Image and Word: A Fanciful Journey – Edmonds, Johnson, Yarnell

Donna EdmondsWatercolor Painter, Illustrator
Andy JohnsonProfessor, Poet, Writer
Cheri Lee YarnellCeramicist

Never has an art exhibit celebrating western Pennsylvania’s natural beauty and forest creatures been more welcome than after being sequestered in our homes during COVID-19.  Walk into a world of wonder, imagination, flora and fauna seen through the eyes of a child in the exhibit, Image and Word: A Fanciful Journey, at the Red Brick Gallery and Gift Shop (RBG), 17 Main Street, Foxburg.  The exhibit is on display from Saturday, June 27 through Sunday August 2, 2020 on Saturdays and Sundays from 12:00 noon to 5:00 PM.

Due to the COVID shutdown, the RBG cancelled its first show and an exhibit of A-C Valley High School art students.  The RBG, an arm of Allegheny RiverStone Center for the Arts, is reopening compliant with PA state guidelines and with precautions for the health and wellbeing of its patrons and artist personnel. All patrons are required to wear masks upon entering the RBG and to maintain social distancing requirements.  Gloves and hand sanitizers will be available and masks for customers if they do not have them.  Special care will be given to cleaning and sanitizing the building to maintain a safe environment.

Collaboration between three of its cooperative artists is the hallmark of this exhibit, which opens the RBG 2020 season.  Vivid watercolor illustrations of botanical artist Donna Edmonds capture the whimsical excursion of a young boy in the children’s book, “Sid’s Backyard”, written by poet and author Andy Johnson. Ceramic artist Cheri Lee Yarnell incorporates images of plants and animals in her pottery, providing dimensional reality.

Artistic Director Donna Edmonds shared that “One of the very special aspects of the Red Brick Artist Co-op is the opportunity for collaboration with other artists. This project is the product of just such an artistic interplay.  Andy’s story illustrated by my paintings and reflected in Cheri’s fanciful forms is a recipe for fun and delight for all ages!”

The vision and inspiration of western Pennsylvania potter, Cheri Lee Yarnell, is ideally paired with images from “Sid’s Backyard,” in which the narrator – a pet iguana – learns about the world by meeting animals, birds, and insects.  “My work is a complement to this book, as many of my works have images of plants and animals, capturing a sense of wonderment of the natural world around us.”  Yarnell’s pottery is primarily high-fired porcelain or stoneware involving alterations through manipulation and sculpting as she incorporates signature images of amphibians and other endangered and threatened species in her clay work.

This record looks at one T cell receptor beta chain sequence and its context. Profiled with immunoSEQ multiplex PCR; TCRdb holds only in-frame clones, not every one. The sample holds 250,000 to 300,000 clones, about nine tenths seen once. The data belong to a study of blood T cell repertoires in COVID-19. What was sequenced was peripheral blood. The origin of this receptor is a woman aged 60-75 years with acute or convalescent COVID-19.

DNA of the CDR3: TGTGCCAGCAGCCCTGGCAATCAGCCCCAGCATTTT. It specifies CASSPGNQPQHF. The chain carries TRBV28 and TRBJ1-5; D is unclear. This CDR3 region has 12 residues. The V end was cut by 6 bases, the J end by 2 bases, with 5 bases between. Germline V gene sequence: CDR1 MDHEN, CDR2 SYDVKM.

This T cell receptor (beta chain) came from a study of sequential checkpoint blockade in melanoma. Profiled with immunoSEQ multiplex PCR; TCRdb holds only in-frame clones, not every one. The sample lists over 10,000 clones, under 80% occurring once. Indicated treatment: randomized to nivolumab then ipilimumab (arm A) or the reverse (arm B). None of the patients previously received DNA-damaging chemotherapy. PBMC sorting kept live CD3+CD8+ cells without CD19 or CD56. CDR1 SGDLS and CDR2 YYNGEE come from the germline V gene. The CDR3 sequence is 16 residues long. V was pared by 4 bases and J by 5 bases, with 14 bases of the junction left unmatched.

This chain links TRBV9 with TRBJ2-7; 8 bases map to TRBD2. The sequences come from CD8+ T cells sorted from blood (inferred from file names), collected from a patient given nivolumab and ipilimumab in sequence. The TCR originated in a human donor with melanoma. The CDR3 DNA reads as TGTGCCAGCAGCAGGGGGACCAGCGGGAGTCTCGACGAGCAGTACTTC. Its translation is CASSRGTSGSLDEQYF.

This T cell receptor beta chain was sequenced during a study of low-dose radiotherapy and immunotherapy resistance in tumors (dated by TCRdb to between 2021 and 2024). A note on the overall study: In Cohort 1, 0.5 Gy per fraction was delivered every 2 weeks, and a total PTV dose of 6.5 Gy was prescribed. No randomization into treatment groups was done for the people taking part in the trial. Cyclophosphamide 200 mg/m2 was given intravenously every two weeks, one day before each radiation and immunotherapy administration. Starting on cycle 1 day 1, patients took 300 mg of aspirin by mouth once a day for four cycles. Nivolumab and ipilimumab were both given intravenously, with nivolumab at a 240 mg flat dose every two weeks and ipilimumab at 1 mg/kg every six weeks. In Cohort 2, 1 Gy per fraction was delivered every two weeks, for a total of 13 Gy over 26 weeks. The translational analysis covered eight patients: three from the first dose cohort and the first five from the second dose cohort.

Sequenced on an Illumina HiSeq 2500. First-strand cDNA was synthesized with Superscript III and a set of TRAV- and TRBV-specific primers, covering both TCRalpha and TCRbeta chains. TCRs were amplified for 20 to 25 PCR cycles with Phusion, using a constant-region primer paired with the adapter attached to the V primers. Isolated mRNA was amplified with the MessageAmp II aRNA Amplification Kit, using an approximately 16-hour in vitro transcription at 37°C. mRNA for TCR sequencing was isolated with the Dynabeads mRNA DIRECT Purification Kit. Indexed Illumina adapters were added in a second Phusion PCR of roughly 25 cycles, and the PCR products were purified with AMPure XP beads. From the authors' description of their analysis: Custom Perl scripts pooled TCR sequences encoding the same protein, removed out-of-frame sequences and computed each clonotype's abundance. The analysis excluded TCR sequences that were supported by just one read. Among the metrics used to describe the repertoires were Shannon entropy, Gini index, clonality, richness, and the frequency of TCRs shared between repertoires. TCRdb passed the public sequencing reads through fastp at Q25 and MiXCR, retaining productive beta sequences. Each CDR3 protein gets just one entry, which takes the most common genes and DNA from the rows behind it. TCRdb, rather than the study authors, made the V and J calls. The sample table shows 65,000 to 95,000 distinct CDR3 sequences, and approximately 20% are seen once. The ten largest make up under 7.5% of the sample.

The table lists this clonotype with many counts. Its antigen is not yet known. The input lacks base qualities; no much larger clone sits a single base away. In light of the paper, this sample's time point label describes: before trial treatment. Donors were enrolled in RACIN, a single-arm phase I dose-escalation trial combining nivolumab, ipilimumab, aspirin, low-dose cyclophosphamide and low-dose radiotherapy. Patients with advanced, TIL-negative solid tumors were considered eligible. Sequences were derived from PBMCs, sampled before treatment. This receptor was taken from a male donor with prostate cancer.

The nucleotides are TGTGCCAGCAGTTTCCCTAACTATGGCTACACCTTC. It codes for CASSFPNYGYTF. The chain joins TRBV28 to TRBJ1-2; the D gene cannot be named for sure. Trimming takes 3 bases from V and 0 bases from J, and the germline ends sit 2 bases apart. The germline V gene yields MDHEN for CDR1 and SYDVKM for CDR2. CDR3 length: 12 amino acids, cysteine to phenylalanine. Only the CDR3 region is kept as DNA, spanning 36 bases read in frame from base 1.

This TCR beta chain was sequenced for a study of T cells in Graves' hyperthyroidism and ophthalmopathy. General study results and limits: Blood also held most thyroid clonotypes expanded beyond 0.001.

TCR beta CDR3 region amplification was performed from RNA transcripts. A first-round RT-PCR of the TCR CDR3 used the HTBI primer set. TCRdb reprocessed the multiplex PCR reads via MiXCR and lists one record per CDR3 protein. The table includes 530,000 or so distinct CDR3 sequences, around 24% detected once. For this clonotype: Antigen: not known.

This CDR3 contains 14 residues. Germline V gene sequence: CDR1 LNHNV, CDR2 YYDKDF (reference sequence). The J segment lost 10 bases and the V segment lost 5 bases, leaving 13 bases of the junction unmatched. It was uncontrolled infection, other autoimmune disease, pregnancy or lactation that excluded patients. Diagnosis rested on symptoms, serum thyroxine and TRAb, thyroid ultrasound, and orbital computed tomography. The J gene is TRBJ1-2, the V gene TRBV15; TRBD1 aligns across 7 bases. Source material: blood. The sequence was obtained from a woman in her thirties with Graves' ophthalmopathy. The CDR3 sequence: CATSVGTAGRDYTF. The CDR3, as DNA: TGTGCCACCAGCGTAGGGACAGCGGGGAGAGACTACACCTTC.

“Sid’s Backyard” was born in the RBG when poet, author and professor Andy Johnson stumbled on a collection of Donna Edmond’s artwork.  The book is the second in a series of six that Johnson is writing for each of his grandchildren. He had the basic story written in his head but no idea how to enrich the text and themes with images. “Discovering Donna’s art, I knew it would be perfect for the story because it held the purity and innocence of nature which is paramount to the story.”

Almost the entire book takes place in a dream where the narrator, Sid’s pet iguana, Nacho, escapes into the backyard and has encounters with all sorts of animals. Johnson said, “I give each of these animals a distinct voice and have them tell Nacho what they do.  I have tried to create tension between the innocence of these critters and our human condition.  Along with the rich world of the unconscious, Donna Edmond’s beautiful watercolors remain a constant source of inspiration.”

After retirement from a career as a corporate executive, Donna Edmonds studied Botanical Art and Illustration at Phipps Conservatory and Botanical Garden and has been an instructor there, teaching classes for the Botanical Art and Illustration Certificate Program.  Founder of the Red Brick Gallery artist cooperative, Edmonds stated that, “Although I can be considered an artist, I think I am really an explorer. I am attracted, not so much to the act of painting, as to the subjects that I illustrate. God’s creation enthralls, captivates and awes me by its diversity, complexity and beauty. Painting is my way of engaging and interacting with that breathtaking, fascinating, endlessly complex beauty and in so doing, seeking the face of the Creator.”